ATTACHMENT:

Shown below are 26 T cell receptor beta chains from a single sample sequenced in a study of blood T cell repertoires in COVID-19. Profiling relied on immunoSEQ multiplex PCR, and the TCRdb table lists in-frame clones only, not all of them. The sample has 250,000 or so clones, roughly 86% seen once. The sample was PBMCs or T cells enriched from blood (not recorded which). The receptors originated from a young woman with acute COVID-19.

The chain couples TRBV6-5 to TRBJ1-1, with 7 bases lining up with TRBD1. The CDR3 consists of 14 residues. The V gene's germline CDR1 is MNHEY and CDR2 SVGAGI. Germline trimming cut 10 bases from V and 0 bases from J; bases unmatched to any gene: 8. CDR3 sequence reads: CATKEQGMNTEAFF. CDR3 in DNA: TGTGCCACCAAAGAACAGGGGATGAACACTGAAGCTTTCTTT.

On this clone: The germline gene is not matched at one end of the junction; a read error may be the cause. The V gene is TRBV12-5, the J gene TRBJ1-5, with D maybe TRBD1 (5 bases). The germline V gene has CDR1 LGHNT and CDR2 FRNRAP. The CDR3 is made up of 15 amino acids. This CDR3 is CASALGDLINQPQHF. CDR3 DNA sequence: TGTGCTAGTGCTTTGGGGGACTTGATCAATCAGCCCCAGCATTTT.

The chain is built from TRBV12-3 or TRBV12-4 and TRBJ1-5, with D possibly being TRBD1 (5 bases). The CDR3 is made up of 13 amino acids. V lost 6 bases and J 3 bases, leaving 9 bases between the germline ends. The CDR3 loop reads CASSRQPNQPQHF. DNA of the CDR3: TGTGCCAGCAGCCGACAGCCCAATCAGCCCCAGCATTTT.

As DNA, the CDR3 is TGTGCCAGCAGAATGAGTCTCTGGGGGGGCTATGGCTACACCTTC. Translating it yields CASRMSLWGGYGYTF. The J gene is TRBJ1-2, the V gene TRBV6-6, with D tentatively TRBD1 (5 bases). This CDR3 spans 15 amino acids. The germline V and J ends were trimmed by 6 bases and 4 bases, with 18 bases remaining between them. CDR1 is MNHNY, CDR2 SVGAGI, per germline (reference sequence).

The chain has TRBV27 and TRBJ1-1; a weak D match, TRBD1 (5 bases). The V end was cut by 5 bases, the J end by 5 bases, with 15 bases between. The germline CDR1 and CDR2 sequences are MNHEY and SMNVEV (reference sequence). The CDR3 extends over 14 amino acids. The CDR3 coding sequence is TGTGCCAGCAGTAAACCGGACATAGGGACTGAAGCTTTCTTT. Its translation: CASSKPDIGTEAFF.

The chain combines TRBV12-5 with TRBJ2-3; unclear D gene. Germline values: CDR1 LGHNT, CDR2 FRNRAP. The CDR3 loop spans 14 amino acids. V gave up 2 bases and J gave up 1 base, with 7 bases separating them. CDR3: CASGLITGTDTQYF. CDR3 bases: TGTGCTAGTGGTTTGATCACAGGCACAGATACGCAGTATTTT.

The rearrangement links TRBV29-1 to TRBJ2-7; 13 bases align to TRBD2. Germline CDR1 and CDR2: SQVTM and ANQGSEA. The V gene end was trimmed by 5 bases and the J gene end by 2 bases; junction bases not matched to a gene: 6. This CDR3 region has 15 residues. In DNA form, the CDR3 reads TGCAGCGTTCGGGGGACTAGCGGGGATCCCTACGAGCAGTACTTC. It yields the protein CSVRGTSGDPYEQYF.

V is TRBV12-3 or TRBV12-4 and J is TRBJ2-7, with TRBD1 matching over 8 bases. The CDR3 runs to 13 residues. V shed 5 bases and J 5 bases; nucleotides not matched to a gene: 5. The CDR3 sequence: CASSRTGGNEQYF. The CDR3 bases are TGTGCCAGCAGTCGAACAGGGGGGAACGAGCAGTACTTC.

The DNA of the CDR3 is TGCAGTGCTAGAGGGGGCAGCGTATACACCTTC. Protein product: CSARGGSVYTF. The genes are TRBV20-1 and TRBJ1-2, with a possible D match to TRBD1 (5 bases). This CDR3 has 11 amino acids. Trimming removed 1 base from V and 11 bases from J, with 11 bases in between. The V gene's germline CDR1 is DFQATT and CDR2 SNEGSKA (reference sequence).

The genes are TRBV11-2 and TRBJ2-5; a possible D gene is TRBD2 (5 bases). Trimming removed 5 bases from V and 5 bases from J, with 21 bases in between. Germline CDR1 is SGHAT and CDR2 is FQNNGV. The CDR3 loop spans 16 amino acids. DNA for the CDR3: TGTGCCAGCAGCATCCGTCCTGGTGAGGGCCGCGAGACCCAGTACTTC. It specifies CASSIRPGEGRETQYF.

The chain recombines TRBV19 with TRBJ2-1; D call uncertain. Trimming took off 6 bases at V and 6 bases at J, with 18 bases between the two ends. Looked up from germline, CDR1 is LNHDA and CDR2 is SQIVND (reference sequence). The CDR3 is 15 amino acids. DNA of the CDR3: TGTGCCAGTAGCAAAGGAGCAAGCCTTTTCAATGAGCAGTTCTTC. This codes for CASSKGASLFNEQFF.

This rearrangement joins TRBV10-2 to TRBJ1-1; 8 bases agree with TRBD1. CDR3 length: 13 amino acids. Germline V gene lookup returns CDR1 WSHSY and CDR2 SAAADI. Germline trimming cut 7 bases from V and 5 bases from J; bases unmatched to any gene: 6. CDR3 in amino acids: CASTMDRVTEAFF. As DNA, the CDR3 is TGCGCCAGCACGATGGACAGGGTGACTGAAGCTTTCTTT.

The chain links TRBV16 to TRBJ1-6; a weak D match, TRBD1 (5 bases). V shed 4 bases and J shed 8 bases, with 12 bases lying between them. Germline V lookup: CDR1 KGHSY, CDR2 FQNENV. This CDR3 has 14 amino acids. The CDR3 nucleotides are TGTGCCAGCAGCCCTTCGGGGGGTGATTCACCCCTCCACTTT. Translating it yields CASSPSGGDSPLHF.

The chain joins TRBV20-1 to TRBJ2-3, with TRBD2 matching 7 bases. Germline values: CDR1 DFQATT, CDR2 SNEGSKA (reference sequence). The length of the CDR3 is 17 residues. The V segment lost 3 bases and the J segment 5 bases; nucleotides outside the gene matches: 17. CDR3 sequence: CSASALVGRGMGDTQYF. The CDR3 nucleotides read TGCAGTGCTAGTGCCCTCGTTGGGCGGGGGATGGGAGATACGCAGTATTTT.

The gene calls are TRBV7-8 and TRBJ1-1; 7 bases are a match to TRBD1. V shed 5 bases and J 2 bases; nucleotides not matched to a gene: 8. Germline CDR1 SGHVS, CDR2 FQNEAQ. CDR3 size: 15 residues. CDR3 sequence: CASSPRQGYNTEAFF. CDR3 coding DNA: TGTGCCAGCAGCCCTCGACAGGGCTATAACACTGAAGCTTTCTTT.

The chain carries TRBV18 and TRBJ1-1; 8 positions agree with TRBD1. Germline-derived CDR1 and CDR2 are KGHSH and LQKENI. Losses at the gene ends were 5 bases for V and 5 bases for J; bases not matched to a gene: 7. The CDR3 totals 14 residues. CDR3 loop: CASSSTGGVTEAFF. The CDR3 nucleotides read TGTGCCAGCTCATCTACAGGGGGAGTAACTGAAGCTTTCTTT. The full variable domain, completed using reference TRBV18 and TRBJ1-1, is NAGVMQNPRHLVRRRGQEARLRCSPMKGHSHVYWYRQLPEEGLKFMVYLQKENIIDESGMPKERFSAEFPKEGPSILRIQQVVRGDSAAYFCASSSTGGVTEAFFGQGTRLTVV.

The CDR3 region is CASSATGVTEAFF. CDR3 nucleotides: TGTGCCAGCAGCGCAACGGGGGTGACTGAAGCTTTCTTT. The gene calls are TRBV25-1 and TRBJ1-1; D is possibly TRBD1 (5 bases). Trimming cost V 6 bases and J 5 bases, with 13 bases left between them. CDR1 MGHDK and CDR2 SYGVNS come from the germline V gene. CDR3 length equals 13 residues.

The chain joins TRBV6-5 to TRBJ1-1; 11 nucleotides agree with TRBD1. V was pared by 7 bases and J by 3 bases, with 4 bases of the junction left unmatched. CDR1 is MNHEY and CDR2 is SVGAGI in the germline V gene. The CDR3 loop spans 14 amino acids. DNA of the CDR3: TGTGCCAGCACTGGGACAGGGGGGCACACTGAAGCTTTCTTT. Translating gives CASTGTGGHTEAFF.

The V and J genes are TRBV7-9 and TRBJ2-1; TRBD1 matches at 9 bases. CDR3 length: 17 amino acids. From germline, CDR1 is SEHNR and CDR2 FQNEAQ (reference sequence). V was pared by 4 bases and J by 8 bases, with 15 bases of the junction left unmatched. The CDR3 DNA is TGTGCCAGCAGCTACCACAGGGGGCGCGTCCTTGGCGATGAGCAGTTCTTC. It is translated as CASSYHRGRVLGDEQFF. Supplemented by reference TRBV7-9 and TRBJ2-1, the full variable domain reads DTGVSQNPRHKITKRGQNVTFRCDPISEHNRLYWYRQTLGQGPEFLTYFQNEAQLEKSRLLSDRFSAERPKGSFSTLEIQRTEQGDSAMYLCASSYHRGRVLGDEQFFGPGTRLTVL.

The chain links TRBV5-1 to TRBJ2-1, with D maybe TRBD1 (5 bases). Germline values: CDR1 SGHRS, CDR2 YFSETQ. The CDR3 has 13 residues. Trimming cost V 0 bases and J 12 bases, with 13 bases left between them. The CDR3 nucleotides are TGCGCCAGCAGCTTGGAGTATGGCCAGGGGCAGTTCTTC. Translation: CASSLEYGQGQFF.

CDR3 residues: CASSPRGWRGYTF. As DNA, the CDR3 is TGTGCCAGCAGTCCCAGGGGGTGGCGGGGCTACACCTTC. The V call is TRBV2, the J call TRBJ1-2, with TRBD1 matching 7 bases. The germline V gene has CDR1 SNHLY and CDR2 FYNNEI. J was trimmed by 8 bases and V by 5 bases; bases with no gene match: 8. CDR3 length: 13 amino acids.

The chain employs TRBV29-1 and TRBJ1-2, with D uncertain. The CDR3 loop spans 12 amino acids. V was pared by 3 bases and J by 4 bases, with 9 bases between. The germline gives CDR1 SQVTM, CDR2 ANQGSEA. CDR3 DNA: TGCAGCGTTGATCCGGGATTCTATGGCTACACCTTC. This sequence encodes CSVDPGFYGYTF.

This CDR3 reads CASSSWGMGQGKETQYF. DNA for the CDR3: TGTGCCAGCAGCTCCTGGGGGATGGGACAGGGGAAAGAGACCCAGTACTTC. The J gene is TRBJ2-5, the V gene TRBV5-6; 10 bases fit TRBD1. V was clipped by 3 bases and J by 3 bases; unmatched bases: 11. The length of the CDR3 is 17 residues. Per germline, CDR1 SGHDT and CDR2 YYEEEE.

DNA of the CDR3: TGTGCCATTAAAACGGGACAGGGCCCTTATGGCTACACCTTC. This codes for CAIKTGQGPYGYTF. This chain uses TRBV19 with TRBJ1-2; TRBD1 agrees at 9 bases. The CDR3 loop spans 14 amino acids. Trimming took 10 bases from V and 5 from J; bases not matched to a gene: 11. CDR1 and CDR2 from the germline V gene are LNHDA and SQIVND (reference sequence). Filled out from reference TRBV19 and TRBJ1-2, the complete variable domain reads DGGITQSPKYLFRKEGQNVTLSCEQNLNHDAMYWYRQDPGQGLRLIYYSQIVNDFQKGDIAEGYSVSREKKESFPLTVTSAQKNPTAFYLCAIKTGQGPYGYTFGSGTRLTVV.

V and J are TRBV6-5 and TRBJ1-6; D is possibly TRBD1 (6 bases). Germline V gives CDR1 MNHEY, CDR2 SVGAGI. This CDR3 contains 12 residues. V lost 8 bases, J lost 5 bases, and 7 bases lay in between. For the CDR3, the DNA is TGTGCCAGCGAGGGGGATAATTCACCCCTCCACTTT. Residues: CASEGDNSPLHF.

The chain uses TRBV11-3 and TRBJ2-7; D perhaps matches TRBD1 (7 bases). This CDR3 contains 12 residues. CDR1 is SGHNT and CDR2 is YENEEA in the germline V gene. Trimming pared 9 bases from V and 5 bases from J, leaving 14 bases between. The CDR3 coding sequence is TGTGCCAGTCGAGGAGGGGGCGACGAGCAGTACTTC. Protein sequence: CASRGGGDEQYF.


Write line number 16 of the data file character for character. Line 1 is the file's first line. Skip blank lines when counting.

The gene calls are TRBV7-8 and TRBJ1-1; 7 bases are a match to TRBD1. V shed 5 bases and J 2 bases; nucleotides not matched to a gene: 8. Germline CDR1 SGHVS, CDR2 FQNEAQ. CDR3 size: 15 residues. CDR3 sequence: CASSPRQGYNTEAFF. CDR3 coding DNA: TGTGCCAGCAGCCCTCGACAGGGCTATAACACTGAAGCTTTCTTT.